China’s Days Are Numbered

In their new book Danger Zone, Michael Beckley and Hal Brands argue that “China will be a falling power far sooner than most people think.” While this sounds good for American national security it actually could spell trouble.

Beckley and Brands’ book challenges an important piece of conventional wisdom.

They challenge the common thinking that rising powers, like China, are more likely to fight established powers like the United States when they are on the ascent but tend to back off when they pass their peak.

They explain that this is not necessarily the case. Most countries, once they realize that time is no longer on their side, make bigger and bigger gambles to try to stave off stagnation.

The two writers use Germany before World War I and Japan in the lead-up to Pearl Harbor as only the two most dramatic of the examples they list.

China’s rise has been remarkable since Mao Zedong’s death. However, Beckley and Brands claim that China enjoyed many advantages in that period that have eroded away.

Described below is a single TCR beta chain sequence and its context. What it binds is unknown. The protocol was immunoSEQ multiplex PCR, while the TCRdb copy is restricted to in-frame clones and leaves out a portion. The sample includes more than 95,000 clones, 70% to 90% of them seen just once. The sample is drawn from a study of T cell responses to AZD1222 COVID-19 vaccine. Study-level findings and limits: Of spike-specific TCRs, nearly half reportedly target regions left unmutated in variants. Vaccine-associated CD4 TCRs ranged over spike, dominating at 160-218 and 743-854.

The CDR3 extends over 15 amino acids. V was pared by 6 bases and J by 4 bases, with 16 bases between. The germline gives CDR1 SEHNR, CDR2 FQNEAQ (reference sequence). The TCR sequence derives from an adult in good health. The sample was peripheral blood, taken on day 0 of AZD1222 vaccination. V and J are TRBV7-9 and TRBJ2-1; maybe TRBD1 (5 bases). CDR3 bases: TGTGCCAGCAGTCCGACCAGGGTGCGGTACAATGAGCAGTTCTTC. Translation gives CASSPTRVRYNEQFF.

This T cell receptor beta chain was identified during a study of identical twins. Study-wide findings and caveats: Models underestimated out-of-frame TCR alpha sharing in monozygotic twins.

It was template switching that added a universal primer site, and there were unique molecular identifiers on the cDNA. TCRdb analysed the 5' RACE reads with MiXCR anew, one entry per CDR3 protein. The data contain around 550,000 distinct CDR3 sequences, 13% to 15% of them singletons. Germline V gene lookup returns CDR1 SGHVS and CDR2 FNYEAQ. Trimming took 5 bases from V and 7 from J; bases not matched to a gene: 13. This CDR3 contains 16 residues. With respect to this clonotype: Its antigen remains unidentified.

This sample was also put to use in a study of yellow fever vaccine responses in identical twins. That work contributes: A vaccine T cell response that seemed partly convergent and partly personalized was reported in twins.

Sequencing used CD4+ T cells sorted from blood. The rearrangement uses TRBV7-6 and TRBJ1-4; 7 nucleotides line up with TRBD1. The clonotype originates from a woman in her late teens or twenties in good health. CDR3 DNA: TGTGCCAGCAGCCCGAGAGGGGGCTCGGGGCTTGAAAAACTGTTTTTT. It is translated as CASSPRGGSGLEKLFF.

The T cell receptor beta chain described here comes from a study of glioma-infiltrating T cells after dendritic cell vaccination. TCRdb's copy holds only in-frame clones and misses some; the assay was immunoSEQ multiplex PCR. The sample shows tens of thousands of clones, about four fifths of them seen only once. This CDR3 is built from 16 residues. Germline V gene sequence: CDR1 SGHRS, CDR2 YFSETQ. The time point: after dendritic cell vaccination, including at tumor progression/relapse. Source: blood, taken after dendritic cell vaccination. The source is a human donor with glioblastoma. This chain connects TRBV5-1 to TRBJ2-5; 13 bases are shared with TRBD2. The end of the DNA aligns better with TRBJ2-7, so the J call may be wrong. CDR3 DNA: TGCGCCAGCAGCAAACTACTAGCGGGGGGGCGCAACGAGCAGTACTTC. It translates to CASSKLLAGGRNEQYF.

Today, China’s aggressive behavior is alarming its neighbors and provoking the strategic encirclement Beijing has long feared.

Mao’s successors, particularly Deng Xiaoping, promoted economic reforms and ruled through interparty consensus.

In contrast Xi Jinping’s one-man rule threatens to return China to the days of Mao’s erratic and often catastrophic leadership—and the brutal struggles for power when the strongman dies.

China’s enormous demographic dividend has now expired. In the early 2000s, there were 10 workers for every retiree, but by 2050 there will only be 2. “To prevent senior citizens from dying in the streets,” China will have to devote 30 percent of its GDP to elderly care. This is as much as it spends on its entire government today.

China has also ruined its previously abundant natural resources: It has roughly as much water per person as Saudi Arabia. In 2008 China became a net importer of food, and by 2011 it was the largest agricultural importer in the world. All told, these trends “imply that China will be economically sluggish, internationally hated, and politically unstable by the 2030s.”



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